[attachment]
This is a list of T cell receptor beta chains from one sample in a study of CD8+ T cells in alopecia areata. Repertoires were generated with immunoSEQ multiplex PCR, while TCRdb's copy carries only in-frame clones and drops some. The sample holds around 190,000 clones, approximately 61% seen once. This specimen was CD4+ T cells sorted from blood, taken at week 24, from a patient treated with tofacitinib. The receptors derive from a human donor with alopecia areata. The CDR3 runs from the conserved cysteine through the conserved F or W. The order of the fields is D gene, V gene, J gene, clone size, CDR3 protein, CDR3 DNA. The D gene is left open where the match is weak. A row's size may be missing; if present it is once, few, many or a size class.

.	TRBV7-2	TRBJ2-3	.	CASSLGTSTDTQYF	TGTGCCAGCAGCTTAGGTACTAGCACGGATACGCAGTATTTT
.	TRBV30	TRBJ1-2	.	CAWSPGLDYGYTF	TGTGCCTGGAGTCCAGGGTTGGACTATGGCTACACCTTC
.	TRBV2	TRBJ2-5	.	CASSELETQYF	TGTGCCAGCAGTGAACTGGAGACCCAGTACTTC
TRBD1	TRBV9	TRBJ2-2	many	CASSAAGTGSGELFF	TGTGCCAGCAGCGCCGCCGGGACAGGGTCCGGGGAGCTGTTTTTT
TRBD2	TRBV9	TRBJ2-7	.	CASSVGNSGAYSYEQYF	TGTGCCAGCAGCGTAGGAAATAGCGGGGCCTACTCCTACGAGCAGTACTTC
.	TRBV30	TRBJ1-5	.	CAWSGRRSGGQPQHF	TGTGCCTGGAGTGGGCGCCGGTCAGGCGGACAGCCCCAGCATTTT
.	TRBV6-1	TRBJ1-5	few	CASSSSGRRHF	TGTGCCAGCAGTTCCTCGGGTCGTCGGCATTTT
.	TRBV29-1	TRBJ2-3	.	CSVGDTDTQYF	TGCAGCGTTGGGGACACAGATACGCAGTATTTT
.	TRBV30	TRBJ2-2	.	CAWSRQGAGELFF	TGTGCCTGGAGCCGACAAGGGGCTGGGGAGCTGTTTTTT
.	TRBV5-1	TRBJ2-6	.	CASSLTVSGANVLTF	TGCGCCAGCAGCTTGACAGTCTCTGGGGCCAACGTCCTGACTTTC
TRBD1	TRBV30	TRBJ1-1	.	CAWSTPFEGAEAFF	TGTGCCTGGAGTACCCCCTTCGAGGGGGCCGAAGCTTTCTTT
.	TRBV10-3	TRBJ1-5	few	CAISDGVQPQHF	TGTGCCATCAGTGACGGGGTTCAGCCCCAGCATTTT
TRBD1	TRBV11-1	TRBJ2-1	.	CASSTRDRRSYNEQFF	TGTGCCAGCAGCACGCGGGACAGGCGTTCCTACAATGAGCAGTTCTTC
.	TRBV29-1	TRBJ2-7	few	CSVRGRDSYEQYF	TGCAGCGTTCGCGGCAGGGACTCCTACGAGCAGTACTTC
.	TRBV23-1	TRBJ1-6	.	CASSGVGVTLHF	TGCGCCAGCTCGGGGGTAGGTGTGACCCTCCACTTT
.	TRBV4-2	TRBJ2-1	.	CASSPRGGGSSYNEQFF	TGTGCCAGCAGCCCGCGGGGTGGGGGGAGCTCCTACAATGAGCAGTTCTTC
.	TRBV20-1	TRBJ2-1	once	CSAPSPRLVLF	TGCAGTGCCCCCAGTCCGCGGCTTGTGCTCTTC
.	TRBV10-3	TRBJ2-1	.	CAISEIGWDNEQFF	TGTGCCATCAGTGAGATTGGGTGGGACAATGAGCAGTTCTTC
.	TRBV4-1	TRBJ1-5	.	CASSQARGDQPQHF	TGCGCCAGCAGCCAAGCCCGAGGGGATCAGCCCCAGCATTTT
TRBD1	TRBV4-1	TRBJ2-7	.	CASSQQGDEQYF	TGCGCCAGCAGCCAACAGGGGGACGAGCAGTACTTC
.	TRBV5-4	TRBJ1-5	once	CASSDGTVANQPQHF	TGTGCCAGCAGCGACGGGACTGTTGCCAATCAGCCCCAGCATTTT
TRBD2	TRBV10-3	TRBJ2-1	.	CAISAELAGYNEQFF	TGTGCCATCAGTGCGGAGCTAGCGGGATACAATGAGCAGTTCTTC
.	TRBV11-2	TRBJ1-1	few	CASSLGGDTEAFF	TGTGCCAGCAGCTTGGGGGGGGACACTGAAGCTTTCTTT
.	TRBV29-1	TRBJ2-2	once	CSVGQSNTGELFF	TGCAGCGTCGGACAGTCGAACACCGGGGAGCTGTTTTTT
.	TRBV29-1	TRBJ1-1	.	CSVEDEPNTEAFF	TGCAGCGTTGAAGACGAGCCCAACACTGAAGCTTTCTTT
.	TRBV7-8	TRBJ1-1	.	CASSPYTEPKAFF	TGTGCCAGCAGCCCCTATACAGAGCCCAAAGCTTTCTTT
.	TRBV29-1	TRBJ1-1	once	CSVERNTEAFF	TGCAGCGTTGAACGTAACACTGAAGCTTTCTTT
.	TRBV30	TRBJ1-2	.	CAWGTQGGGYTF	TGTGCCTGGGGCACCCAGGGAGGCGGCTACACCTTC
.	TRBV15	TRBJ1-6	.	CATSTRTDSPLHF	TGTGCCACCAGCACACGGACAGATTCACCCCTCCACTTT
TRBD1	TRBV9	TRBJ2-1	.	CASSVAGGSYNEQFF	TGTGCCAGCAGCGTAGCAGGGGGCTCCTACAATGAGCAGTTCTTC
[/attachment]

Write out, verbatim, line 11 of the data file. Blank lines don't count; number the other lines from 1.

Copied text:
.	TRBV5-1	TRBJ2-6	.	CASSLTVSGANVLTF	TGCGCCAGCAGCTTGACAGTCTCTGGGGCCAACGTCCTGACTTTC